Two major compositions of György Kurtág don’t begin in his usual way of hesitant searching and carefully exploring the playground but with an affirmative chord for the whole orchestra. ΣΤΉΛΗ, Stele Op. 33 written for the Berlin Philharmonic Orchestra and its chief conductor Claudio Abbado, opens with a strong G major chord. Its orchestration may remind the informed listener of Beethoven’s Overture Egmont Op. 84 (in F) or even the first chord of his Second Symphony in D-major Op. 36. Yet that moment of recognition doesn’t last long in Kurtág’s opus 33. Within seconds, the chord crumbles into being mysteriously instable.

Samuel Beckett: What is the word Op.30b opens as well with a statement played fortissimo, involving all the instrumentalists. They bring the full spectrum of possible pitches and all of them playing their instrument in extreme and unusual ranges. The result is ‘a punch in the stomach’ as Gerrie de Vries experiences the beginning of this composition.[163] As Kurtág was not aware of the fact that Beckett suffered from aphasia when writing this text, an illness most likely caused by a stroke[164] this almost violent opening of the music can’t be referred to what may have been the cause for Beckett’s condition.

Yet the stammering that is so present in the text of Beckett may have resonated strongly with Kurtág:

“Stammering is my mother language.”[165]

In relation to other works of Beckett, Salisbury speaks of 'an oeuvre that is at times hyperactively repetitive’ in particular in Watt[166] and Molloy[167] in which repetition ‘deadens’ the words: 'Words that go dead as soon as they sound: it is this sense of the untranscendable materiality of language that persists, albeit in distinctive permutations, in Beckett’s work from the late 1930s until the final stammerings of ‘What Is the Word’.[168]

French philosopher Gilles Deleuze, quoted by Salisbury[169] described Samuel Beckett as a writer whose 'linguistic stammers and (…) whose exhaustive permutations ensure that’: ‘[e]very word is divided, but into itself […]; and every word is combined, but with itself […] Creative stuttering is what makes language grow from the middle, like grass; it is what makes language a rhizome rather than a tree, what puts language in perpetual disequilibrium’

Deleuze asks: 'Is there then no salvation for words, like a new style in which words would at last open up by themselves, where language would become poetry, in such a way as to actually produce the visions and sounds that remained imperceptible behind the old language?(…) A music proper to a poetry read aloud without music."[170]

György Kurtág may have understood that aspect of the writings of Beckett when setting What is the word to music:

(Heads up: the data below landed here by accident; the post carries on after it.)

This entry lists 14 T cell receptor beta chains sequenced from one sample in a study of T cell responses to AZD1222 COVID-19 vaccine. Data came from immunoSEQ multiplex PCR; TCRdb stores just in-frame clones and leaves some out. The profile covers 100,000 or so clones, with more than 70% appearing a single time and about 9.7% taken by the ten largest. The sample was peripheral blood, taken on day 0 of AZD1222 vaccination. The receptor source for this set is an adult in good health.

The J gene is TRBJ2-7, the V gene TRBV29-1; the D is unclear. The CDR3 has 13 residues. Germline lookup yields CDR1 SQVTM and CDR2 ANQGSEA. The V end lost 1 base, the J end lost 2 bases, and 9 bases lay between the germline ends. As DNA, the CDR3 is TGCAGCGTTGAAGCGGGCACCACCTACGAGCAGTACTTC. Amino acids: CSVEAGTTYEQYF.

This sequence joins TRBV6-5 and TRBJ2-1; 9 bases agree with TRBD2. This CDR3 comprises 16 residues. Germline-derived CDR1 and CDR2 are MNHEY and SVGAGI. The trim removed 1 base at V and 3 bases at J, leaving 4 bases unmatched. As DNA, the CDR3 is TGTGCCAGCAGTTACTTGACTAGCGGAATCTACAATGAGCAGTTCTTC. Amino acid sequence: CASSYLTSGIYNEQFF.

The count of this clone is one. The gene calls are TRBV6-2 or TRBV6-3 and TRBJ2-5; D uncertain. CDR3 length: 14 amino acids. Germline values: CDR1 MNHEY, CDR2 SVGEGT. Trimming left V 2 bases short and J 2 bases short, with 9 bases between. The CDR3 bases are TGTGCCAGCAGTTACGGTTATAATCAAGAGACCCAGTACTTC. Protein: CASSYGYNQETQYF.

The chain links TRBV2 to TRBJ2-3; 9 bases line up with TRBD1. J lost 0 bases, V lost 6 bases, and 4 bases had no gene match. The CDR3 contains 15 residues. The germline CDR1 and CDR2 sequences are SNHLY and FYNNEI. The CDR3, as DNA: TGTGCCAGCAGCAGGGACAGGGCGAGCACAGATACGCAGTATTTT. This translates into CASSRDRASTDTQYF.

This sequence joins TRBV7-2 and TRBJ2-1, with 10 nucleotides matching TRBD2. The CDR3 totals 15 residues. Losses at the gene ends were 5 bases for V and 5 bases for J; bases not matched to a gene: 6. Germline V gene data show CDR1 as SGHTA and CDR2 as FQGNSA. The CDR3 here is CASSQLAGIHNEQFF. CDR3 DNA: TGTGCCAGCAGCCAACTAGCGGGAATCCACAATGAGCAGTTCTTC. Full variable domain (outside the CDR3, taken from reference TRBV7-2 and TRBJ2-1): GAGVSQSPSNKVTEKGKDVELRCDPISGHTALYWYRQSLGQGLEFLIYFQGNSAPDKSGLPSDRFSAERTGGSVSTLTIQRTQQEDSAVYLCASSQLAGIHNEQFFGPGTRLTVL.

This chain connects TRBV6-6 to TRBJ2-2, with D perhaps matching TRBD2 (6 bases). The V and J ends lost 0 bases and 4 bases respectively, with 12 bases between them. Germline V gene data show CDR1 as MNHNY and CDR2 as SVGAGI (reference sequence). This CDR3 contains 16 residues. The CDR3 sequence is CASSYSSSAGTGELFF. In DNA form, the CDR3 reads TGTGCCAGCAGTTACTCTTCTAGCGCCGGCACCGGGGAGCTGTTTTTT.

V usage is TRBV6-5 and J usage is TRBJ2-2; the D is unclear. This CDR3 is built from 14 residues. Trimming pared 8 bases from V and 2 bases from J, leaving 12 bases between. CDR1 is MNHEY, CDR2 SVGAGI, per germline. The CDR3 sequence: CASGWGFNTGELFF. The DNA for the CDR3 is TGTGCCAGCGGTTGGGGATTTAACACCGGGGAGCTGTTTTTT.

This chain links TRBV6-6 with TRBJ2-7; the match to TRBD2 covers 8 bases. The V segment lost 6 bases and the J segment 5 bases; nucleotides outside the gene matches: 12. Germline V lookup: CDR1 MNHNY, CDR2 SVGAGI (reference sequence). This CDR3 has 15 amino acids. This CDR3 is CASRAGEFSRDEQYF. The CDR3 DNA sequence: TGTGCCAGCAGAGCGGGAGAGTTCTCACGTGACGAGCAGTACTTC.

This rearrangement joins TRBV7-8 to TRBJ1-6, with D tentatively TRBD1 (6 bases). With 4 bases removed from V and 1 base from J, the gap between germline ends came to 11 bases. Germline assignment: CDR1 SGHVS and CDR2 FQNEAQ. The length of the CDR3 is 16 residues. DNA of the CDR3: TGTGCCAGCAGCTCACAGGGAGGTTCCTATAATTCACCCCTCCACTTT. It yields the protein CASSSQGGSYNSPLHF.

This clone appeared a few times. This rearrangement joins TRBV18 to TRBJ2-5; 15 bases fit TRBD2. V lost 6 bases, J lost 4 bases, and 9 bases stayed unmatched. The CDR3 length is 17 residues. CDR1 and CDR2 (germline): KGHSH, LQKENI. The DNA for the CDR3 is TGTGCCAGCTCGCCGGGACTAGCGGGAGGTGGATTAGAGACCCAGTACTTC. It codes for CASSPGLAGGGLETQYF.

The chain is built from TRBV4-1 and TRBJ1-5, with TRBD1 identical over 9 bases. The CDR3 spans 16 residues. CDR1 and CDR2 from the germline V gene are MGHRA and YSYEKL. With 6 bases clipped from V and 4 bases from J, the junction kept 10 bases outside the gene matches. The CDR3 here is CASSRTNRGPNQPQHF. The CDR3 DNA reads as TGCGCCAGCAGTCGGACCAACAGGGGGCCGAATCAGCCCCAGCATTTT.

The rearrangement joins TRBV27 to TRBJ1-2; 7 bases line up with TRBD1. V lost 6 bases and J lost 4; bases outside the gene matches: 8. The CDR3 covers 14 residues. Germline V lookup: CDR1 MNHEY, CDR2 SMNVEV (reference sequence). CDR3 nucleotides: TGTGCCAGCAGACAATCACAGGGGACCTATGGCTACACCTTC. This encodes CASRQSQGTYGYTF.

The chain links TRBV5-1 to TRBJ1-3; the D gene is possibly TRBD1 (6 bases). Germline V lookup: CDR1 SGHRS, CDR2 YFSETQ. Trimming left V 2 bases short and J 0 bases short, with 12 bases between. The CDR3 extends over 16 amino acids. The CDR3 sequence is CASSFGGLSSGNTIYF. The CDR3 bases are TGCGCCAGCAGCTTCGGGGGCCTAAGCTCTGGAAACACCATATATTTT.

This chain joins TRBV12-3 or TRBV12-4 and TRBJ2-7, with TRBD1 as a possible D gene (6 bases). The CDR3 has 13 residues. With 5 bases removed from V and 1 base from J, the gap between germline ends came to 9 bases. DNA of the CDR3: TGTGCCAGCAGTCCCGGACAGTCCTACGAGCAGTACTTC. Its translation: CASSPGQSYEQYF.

" Even today I feel that in that work I came closest to Beckett"[171]

When asked whether stammering is an acceptable form of expression, the composer replied:

"I think it is acceptable. In any case for me. The pauses created by stammering create a big tension and therefore an opportunity to raise expectation.(…) It was a very important idea of László Dobsay[172] who published about the use of forms an periodicity in classical, mainly Mozartian music. He said that the very first tone in a phrase, should already know how long the whole phrase would last. And in what direction the phrase would go. That means, this anticipation is something very important to me.(…)

When I’m allowed to stammer, that makes it easier." [173]

Are these pauses and their lengths defined by what has been said before?

“Yes, but also by the option to change the theme. In German ‘das aber’? The what if? For a Schubert song, this ‘aber’ is the most important. That’s where something changes.”[174]

6.4 freedom of speech

Throughout his life Samuel Beckett has been extremely cautious that texts and instructions in his plays were performed and carried out to the letter. Numerous where his conflicts with directors and theatre companies that would make changes in the text or not obey his very precise indications about the characters, the props, the set and the dressing of the actors. The 1984 production of Fin de partie by the American Repertory Theatre in Cambridge, Massachusetts that Beckett strongly objected, did not follow the authors instruction for the theatre set and made use of music by American composer Philip Glass as an overture and musical interludes.[175] After his death, his nephew Edward on behalf of the Samuel Beckett Estate took over the role of overseeing if the works of the author would be performed according to his wishes. It was through this estate that György Kurtág received the permission to set Fin de partie to music.

It is not only remarkable Kurtág obtained the permission to do so leaving out large chunks of the original text but even more, adding some words of his own to the text of Beckett. When asked about these additions, Kurtág answered:[176]